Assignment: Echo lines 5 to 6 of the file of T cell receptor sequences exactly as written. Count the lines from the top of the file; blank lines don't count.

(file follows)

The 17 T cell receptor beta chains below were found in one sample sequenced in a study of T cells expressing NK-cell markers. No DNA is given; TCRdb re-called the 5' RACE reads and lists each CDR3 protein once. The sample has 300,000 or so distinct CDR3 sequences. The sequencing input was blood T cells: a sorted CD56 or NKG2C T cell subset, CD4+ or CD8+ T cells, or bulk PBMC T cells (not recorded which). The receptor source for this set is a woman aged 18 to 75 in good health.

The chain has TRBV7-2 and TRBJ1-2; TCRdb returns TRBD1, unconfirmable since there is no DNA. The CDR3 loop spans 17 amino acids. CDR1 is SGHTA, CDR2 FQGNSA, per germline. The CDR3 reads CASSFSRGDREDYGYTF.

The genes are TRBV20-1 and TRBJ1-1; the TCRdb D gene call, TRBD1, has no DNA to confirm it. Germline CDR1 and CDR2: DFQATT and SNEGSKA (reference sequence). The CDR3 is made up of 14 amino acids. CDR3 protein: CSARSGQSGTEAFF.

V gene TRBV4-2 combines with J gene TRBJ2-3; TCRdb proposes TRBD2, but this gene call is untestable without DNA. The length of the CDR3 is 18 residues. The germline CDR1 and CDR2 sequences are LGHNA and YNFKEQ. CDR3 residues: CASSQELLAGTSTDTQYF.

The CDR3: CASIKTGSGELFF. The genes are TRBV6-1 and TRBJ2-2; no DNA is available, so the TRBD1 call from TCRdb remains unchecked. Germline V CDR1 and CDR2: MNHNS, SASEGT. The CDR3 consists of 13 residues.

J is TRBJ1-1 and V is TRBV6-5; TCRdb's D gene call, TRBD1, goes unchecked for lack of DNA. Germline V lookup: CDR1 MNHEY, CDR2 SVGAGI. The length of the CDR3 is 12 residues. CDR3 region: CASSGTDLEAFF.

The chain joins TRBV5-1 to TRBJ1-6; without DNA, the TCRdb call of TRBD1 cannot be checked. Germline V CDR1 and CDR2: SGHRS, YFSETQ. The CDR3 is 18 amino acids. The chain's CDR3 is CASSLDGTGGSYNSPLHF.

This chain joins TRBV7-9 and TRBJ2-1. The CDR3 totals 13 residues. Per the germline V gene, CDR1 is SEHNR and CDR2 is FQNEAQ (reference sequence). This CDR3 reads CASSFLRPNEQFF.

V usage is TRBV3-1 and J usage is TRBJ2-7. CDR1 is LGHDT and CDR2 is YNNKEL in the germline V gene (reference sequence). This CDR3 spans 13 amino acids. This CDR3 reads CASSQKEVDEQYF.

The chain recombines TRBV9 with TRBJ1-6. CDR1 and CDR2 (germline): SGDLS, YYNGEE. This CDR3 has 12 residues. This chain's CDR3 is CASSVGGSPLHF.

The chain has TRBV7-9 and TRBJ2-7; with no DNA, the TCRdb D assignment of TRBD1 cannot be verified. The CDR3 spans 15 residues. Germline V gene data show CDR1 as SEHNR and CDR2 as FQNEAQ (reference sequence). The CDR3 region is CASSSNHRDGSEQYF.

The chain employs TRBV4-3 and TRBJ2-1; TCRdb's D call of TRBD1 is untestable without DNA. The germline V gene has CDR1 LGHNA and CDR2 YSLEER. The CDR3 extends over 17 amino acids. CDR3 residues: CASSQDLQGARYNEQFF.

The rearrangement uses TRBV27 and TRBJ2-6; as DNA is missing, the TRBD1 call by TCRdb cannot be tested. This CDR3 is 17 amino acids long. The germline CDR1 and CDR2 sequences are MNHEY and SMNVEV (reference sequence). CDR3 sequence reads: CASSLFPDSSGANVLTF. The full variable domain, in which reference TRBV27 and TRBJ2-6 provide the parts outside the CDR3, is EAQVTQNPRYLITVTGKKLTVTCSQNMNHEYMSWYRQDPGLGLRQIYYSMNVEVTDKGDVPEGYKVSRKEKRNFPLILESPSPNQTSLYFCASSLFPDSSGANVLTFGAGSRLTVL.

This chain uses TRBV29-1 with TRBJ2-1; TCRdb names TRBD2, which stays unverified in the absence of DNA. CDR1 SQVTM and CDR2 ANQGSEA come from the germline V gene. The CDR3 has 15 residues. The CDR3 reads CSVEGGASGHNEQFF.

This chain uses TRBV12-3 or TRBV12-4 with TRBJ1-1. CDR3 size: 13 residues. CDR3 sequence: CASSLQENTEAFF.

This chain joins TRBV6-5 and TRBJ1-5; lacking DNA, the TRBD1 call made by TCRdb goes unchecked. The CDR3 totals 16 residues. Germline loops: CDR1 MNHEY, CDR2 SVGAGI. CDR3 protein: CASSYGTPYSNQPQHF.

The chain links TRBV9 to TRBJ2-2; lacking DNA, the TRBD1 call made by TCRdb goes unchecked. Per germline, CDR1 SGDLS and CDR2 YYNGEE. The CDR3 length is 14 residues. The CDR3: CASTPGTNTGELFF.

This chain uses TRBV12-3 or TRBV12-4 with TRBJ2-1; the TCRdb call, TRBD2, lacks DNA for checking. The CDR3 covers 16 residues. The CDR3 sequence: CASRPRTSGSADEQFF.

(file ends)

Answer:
The CDR3: CASIKTGSGELFF. The genes are TRBV6-1 and TRBJ2-2; no DNA is available, so the TRBD1 call from TCRdb remains unchecked. Germline V CDR1 and CDR2: MNHNS, SASEGT. The CDR3 consists of 13 residues.

J is TRBJ1-1 and V is TRBV6-5; TCRdb's D gene call, TRBD1, goes unchecked for lack of DNA. Germline V lookup: CDR1 MNHEY, CDR2 SVGAGI. The length of the CDR3 is 12 residues. CDR3 region: CASSGTDLEAFF.